KFCLC provides case studies of some of its complaints, and they are deeply illuminating. In 13 criminal cases KFCLC has been involved in, judges have favoured the accounts of their clients over those of the police. The case studies offer illuminating examples of what this has meant, and are well worth reading. They give a clear idea of the difficulty in holding police accountable for racist violence and abuses.

Case studies

KFCLC observed that “at this stage all contested hearings involving clients who made an official complaint have resulted in judgements that contradict the police complaint investigation.” That is, the courts have proven time and again as the “the primary means of redress against police misconduct”.

At the time of writing, police have been regarded as an opponent of the racial bating of the Federal and Victorian Liberals. Victorian Police Commissioner Graham Ashton called Dutton’s comments about the danger of Melbourne “complete and utter garbage.” This has resulted in the strange and unfortunate position of progressives positioning the Victorian Police as some kind of voice of authority criticising racism, rather than a central institution in entrenching racial oppression.

Meanwhile, the Victorian Labor Acting Premier has responded to the outcry by assuring the public that, “We are going to tackle these crimes where they occur, we are going to tackle these gangs where they occur, we are going to throw the book at them.”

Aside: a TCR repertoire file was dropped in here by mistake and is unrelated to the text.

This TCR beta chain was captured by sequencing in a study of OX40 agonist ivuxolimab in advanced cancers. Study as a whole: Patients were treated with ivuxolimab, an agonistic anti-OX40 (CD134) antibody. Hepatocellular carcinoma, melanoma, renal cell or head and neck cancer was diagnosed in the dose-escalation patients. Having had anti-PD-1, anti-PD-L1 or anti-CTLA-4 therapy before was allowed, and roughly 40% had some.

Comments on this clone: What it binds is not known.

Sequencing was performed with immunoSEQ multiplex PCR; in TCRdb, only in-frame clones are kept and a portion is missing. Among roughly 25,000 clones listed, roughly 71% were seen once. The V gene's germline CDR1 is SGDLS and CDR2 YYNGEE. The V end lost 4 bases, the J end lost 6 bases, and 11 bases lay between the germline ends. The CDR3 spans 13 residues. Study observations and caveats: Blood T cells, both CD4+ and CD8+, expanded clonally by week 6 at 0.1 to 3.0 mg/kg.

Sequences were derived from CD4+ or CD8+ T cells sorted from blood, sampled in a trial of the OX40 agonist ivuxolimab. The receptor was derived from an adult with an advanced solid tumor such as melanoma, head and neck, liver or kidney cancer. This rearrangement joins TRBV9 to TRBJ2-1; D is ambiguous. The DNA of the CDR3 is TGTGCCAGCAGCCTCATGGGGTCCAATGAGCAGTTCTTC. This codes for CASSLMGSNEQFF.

Throw the book at them is essentially the Victorian government confirming that they agree with the premises and conclusions of the Liberals. If the problem is African gangs, the solution is tougher policing. Whether policing is already tough enough hasn’t even entered the conversation. Whether police are part of the problem hasn’t even been considered. A political consensus has formed, from the Liberals and the right wing media, to Labor and Fairfax. If this consensus is institutionalised, as currently seems likely, we will see will be further entrenchment and escalation of racialised policing of people of African background.

Right now, political and media elites are a central part of the story. But we shouldn’t forget the traditional role that has been occupied by the police.

Michael Brull writes twice a week for New Matilda. He has written for a range of other publications, including Overland, Crikey, ABC's Drum, the Guardian and elsewhere. His writings can be followed at his public Facebook page (click on the icon below right).